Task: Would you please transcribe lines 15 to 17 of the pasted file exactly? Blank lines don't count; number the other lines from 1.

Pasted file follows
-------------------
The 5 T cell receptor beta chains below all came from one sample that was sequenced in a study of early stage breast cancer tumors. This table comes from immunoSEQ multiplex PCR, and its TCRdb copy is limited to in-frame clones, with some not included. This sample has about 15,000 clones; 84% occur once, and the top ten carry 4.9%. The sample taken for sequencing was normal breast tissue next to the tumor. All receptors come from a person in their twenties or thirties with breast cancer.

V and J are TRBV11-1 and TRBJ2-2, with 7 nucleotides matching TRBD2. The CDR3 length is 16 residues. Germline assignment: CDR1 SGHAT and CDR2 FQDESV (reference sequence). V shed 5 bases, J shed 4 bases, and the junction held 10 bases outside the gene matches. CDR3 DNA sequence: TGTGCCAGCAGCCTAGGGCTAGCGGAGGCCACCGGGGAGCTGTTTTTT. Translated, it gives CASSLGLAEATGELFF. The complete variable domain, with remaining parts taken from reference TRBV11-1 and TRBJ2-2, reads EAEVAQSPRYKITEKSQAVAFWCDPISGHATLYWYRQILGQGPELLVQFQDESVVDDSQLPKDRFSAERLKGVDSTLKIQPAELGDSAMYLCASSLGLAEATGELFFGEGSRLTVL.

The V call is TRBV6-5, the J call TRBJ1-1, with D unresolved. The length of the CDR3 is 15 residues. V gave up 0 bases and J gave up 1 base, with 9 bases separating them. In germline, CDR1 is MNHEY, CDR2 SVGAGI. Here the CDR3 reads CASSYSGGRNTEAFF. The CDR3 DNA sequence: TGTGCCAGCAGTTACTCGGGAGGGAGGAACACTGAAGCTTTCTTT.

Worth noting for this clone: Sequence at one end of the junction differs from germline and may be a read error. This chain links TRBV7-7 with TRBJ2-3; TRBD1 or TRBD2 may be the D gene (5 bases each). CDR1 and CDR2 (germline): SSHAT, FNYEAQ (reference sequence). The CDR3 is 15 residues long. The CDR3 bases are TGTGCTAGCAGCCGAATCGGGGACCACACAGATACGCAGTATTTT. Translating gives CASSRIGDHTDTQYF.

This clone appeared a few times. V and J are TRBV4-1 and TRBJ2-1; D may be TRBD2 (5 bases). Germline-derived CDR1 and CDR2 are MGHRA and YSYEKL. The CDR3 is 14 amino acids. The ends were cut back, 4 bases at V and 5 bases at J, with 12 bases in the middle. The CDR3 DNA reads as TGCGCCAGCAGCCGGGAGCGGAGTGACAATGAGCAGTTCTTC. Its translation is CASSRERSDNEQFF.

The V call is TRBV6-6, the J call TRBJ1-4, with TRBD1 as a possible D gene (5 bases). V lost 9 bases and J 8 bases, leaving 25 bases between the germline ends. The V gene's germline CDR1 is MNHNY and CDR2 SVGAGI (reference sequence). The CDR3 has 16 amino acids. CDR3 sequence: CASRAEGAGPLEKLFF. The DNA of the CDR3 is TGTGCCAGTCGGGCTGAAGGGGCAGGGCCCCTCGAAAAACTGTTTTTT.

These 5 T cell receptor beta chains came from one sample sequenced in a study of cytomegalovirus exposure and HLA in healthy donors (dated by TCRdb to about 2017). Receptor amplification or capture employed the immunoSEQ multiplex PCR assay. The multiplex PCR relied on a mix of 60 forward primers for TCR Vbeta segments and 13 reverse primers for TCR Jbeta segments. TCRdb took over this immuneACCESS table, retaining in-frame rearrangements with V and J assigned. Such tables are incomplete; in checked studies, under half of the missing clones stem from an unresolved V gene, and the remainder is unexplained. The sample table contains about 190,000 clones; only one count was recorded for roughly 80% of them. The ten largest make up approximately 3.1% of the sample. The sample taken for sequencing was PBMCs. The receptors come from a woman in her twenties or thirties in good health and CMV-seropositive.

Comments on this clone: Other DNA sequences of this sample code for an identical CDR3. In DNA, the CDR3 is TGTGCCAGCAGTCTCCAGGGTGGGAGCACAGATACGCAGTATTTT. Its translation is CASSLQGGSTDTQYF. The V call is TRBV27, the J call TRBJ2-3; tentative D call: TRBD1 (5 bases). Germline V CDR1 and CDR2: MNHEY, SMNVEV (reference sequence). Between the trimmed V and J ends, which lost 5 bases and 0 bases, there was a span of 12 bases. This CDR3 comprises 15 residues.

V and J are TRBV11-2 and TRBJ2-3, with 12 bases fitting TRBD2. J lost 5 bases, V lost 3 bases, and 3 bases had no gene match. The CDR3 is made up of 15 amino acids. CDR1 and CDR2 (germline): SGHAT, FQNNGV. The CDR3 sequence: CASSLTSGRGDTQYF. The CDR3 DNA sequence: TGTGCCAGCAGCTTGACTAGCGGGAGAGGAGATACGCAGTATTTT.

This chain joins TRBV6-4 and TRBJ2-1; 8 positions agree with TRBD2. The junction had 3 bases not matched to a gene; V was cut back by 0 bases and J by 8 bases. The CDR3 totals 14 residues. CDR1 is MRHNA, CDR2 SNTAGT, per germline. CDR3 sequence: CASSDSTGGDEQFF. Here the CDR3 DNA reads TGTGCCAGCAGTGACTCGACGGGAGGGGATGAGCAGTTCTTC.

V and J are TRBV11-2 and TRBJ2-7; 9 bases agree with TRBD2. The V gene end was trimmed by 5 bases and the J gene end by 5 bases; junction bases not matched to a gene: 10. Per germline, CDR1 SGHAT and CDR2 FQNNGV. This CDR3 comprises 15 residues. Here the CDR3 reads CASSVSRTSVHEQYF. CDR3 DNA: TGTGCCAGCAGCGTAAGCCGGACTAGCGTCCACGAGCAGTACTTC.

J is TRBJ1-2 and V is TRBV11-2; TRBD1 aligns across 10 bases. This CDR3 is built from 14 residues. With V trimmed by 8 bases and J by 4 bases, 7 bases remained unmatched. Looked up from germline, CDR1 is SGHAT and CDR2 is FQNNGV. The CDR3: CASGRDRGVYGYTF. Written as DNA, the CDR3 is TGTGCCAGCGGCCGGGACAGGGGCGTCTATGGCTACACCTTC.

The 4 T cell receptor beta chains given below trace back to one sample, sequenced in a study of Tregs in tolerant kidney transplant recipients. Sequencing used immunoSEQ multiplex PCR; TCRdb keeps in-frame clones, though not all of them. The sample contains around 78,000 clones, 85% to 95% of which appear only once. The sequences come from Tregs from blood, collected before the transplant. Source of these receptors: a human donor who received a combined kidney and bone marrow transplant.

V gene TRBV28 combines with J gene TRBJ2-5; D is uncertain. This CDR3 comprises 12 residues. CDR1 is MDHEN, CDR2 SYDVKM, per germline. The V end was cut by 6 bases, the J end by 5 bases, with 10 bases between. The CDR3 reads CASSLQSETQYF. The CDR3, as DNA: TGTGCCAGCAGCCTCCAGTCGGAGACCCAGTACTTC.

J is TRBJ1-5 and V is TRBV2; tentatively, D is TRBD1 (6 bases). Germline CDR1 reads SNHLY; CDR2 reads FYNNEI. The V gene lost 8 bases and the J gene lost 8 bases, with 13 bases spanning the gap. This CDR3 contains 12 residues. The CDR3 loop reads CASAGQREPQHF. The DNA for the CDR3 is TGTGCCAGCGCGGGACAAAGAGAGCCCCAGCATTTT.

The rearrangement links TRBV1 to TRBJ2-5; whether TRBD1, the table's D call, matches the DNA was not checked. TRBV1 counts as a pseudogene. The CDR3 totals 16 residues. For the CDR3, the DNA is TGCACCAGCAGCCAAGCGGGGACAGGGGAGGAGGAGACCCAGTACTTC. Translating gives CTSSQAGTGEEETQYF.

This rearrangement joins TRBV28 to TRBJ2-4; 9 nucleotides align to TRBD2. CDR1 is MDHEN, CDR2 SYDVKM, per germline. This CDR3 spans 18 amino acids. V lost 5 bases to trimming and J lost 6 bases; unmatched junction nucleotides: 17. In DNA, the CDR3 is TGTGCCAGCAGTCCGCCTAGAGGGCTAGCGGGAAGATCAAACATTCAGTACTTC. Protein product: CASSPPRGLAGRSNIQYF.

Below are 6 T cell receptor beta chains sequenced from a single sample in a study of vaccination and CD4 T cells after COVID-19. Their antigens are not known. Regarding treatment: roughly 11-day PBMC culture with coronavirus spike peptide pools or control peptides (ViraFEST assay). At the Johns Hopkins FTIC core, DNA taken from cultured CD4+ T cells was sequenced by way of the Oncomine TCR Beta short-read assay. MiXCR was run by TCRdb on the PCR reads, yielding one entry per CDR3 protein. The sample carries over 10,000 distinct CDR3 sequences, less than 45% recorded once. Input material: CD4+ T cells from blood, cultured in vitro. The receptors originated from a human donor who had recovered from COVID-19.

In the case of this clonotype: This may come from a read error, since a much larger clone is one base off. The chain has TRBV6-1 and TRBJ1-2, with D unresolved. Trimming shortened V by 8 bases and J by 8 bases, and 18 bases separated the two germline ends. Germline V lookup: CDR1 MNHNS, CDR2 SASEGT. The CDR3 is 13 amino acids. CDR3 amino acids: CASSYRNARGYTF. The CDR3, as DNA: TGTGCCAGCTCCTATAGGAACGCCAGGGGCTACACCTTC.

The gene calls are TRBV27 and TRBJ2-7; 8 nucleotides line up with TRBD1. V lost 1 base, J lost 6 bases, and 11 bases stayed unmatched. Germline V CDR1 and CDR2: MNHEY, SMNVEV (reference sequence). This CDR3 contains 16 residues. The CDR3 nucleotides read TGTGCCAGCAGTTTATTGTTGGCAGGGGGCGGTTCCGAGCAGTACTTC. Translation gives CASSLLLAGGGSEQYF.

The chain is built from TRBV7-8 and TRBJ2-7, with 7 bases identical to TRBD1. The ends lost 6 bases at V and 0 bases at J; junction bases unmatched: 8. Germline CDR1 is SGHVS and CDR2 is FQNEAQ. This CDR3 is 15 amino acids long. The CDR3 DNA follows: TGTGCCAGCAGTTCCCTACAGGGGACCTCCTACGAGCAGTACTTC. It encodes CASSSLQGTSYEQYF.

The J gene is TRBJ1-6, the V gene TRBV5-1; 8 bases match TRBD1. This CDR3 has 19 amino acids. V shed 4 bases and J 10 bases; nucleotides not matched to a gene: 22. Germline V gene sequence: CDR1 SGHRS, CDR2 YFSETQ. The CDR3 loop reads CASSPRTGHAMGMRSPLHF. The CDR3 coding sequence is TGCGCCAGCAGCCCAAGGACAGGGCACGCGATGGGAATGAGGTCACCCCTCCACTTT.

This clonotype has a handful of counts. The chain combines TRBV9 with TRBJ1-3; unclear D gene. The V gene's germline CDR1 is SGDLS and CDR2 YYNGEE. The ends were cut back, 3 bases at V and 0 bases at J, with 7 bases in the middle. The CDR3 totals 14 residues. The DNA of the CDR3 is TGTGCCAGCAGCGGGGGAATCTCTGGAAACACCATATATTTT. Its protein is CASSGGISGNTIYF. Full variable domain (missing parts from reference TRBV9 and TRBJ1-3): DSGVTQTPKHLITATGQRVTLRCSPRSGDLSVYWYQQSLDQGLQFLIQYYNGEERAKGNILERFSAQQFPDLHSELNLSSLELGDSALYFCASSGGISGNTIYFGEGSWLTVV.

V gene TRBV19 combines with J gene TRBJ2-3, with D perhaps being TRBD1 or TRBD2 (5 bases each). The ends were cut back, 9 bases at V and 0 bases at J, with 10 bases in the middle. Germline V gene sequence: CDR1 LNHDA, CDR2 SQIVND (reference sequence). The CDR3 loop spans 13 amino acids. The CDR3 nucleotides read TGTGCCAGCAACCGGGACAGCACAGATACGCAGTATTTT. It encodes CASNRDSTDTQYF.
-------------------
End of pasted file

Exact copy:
J is TRBJ1-5 and V is TRBV2; tentatively, D is TRBD1 (6 bases). Germline CDR1 reads SNHLY; CDR2 reads FYNNEI. The V gene lost 8 bases and the J gene lost 8 bases, with 13 bases spanning the gap. This CDR3 contains 12 residues. The CDR3 loop reads CASAGQREPQHF. The DNA for the CDR3 is TGTGCCAGCGCGGGACAAAGAGAGCCCCAGCATTTT.

The rearrangement links TRBV1 to TRBJ2-5; whether TRBD1, the table's D call, matches the DNA was not checked. TRBV1 counts as a pseudogene. The CDR3 totals 16 residues. For the CDR3, the DNA is TGCACCAGCAGCCAAGCGGGGACAGGGGAGGAGGAGACCCAGTACTTC. Translating gives CTSSQAGTGEEETQYF.

This rearrangement joins TRBV28 to TRBJ2-4; 9 nucleotides align to TRBD2. CDR1 is MDHEN, CDR2 SYDVKM, per germline. This CDR3 spans 18 amino acids. V lost 5 bases to trimming and J lost 6 bases; unmatched junction nucleotides: 17. In DNA, the CDR3 is TGTGCCAGCAGTCCGCCTAGAGGGCTAGCGGGAAGATCAAACATTCAGTACTTC. Protein product: CASSPPRGLAGRSNIQYF.